The way US media are approaching this Presidential election is an absolute disgrace.
On Friday, Hillary Clinton spoke at a fundraiser and referred to some Donald Trump supporters as a “basket of deplorables.” The full quote, in context:
I know there are only 60 days left to make our case -- and don't get complacent, don't see the latest outrageous, offensive, inappropriate comment and think, well, he's done this time. We are living in a volatile political environment. **You know, to just be grossly generalistic, you could put half of Trump's supporters into what I call the basket of deplorables. Right? The racist, sexist, homophobic, xenophobic, Islamaphobic -- you name it. And unfortunately there are people like that. And he has lifted them up. He has given voice to their websites that used to only have 11,000 people -- now 11 million. He tweets and retweets their offensive hateful mean-spirited rhetoric. Now, some of those folks -- they are irredeemable, but thankfully they are not America.** But the other basket -- and I know this because I see friends from all over America here -- I see friends from Florida and Georgia and South Carolina and Texas -- as well as, you know, New York and California -- but that other basket of people are people who feel that the government has let them down, the economy has let them down, nobody cares about them, nobody worries about what happens to their lives and their futures, and they're just desperate for change. It doesn't really even matter where it comes from. They don't buy everything he says, but he seems to hold out some hope that their lives will be different. They won't wake up and see their jobs disappear, lose a kid to heroin, feel like they're in a dead-end. Those are people we have to understand and empathize with as well.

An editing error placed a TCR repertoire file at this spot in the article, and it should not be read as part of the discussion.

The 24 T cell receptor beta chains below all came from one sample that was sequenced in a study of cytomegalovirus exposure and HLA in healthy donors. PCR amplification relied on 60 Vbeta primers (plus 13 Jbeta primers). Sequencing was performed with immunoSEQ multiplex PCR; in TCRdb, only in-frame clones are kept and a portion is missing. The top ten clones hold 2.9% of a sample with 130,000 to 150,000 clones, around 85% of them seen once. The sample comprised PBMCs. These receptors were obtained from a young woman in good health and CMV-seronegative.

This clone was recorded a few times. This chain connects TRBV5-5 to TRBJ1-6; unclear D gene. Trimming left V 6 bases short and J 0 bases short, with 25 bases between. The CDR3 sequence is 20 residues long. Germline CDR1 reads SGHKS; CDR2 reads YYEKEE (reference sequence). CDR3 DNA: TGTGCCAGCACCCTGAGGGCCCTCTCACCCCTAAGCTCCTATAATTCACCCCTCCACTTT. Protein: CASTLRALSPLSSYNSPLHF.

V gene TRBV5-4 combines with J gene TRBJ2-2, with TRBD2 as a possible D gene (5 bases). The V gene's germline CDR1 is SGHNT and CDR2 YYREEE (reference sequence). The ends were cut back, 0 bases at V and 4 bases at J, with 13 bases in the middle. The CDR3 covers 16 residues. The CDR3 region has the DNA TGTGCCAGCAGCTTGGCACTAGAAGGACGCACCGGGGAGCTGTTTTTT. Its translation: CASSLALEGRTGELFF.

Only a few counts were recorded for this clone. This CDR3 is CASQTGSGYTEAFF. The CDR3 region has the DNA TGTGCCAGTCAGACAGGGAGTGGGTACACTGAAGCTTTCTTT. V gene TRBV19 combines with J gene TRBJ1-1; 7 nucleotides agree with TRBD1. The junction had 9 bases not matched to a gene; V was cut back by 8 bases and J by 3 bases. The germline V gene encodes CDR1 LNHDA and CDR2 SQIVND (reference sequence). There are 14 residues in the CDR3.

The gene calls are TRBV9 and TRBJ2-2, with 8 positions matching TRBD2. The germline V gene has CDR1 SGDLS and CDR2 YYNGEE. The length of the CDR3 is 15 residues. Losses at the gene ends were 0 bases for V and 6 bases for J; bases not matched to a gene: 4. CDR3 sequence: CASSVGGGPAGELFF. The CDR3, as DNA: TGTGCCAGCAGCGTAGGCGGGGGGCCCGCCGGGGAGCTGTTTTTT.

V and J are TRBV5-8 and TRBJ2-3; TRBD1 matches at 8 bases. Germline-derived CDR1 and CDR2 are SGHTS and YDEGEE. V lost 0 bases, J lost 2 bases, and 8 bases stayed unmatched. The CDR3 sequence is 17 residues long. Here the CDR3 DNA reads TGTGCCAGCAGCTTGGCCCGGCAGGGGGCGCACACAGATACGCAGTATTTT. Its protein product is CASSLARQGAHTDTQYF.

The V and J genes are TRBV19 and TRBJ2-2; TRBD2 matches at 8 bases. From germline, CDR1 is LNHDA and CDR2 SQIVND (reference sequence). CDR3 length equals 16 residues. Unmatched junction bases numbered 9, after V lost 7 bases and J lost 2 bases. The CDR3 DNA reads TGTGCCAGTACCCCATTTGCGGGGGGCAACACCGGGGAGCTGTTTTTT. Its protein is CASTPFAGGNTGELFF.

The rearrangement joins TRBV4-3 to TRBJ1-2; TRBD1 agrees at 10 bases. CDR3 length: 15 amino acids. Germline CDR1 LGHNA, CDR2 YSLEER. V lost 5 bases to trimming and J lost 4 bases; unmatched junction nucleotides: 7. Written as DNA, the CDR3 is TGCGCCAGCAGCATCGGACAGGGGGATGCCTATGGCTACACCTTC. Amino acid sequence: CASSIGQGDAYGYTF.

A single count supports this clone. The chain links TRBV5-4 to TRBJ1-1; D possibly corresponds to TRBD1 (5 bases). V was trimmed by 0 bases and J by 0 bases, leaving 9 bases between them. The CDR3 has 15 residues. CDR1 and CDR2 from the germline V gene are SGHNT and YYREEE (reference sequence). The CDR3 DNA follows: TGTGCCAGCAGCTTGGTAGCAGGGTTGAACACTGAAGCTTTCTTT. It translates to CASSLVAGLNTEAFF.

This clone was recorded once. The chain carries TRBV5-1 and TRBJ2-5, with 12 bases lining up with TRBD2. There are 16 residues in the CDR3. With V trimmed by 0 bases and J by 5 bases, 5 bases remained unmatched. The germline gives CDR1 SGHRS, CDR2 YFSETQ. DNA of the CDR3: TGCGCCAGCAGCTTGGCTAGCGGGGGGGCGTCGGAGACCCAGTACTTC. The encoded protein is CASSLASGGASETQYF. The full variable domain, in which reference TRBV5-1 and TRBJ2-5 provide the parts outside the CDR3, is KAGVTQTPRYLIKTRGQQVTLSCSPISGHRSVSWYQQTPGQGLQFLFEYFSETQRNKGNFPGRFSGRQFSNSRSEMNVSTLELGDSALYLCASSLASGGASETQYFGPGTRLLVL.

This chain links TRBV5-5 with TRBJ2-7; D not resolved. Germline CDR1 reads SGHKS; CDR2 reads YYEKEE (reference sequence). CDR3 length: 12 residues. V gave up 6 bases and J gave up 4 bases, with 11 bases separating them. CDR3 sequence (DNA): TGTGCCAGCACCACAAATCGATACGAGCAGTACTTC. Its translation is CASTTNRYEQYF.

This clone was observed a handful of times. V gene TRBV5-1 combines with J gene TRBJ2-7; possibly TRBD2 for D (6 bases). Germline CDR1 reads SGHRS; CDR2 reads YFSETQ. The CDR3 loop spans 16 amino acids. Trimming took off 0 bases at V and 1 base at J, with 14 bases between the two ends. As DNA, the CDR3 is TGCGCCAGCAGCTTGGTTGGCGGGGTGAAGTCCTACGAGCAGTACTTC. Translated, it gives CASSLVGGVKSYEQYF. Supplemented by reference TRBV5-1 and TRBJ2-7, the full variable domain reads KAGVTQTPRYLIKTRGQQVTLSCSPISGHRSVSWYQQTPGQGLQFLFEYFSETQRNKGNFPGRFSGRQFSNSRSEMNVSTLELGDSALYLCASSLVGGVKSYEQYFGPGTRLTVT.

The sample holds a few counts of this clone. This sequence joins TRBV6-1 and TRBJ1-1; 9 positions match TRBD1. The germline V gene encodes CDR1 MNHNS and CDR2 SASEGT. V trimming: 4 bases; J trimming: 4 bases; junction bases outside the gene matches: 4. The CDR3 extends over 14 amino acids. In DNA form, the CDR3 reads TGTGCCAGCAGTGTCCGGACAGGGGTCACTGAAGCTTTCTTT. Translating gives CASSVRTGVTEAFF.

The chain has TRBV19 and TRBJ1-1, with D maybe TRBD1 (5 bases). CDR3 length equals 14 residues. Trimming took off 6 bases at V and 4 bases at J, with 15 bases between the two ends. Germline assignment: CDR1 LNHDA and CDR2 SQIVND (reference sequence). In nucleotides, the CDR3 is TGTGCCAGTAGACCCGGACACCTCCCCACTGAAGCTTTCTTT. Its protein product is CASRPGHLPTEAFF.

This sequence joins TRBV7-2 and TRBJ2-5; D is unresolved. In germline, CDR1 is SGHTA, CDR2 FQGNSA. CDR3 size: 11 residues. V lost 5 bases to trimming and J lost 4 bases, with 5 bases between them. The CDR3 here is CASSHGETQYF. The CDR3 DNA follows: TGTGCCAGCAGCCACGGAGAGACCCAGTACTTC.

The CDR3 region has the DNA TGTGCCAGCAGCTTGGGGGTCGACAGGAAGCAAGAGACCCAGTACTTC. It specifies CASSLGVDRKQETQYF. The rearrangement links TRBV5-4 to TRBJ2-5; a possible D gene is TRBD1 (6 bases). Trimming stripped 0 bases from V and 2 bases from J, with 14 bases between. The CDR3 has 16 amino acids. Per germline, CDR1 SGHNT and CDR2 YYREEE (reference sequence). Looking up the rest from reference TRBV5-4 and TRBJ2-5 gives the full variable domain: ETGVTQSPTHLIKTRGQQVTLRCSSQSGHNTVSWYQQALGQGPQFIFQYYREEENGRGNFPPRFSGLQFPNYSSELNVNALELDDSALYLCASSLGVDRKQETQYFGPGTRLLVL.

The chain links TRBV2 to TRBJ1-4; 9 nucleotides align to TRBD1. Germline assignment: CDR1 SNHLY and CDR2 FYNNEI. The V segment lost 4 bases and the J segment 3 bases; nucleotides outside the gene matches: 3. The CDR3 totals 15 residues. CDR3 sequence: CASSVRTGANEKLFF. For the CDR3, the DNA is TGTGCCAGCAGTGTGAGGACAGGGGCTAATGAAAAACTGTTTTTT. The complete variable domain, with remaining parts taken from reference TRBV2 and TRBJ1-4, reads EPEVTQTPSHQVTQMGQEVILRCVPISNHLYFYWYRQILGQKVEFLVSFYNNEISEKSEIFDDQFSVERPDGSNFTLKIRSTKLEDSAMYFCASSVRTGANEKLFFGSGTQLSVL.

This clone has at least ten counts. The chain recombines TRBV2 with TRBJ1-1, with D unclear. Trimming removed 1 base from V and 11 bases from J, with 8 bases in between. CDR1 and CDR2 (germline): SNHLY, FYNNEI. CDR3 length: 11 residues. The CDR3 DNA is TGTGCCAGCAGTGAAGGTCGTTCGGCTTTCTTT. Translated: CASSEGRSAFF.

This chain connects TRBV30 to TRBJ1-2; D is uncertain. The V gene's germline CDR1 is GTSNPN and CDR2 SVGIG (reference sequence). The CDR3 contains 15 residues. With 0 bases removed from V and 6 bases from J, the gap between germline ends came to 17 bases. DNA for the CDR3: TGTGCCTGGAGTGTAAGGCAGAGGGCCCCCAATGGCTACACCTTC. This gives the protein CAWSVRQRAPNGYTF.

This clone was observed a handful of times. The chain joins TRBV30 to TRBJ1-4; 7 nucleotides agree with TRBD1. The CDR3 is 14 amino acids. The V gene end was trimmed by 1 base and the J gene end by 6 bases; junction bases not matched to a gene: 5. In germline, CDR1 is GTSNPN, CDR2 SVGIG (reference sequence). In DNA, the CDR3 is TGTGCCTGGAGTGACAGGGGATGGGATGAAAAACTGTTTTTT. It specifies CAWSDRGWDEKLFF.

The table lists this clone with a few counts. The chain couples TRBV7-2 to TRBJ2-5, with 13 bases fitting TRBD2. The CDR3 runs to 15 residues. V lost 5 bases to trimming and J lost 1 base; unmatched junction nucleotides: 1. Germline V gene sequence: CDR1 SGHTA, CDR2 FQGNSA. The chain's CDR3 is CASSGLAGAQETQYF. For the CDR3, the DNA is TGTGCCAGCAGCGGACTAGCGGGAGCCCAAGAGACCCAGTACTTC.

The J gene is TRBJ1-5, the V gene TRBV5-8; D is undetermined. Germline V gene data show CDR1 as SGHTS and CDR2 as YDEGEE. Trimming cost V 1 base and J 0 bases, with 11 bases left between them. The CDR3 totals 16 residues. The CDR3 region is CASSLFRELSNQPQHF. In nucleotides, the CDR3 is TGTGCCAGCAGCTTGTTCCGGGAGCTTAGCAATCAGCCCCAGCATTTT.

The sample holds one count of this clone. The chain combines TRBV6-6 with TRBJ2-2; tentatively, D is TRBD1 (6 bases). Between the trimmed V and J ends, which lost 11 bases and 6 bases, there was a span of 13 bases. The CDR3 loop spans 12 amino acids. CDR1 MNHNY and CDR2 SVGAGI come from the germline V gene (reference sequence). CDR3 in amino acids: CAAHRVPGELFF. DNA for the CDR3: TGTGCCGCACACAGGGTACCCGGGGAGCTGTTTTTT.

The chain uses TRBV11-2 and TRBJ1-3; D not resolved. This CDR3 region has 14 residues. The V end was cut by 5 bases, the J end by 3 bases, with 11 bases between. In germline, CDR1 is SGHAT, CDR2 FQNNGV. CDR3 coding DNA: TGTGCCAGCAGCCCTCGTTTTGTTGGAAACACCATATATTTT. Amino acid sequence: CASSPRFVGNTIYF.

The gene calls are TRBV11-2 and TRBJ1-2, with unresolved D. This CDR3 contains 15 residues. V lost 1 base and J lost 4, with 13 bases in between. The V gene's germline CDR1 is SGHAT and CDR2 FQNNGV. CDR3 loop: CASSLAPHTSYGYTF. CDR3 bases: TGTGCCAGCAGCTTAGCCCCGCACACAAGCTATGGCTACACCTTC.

You can read the entire transcript at the LA Times.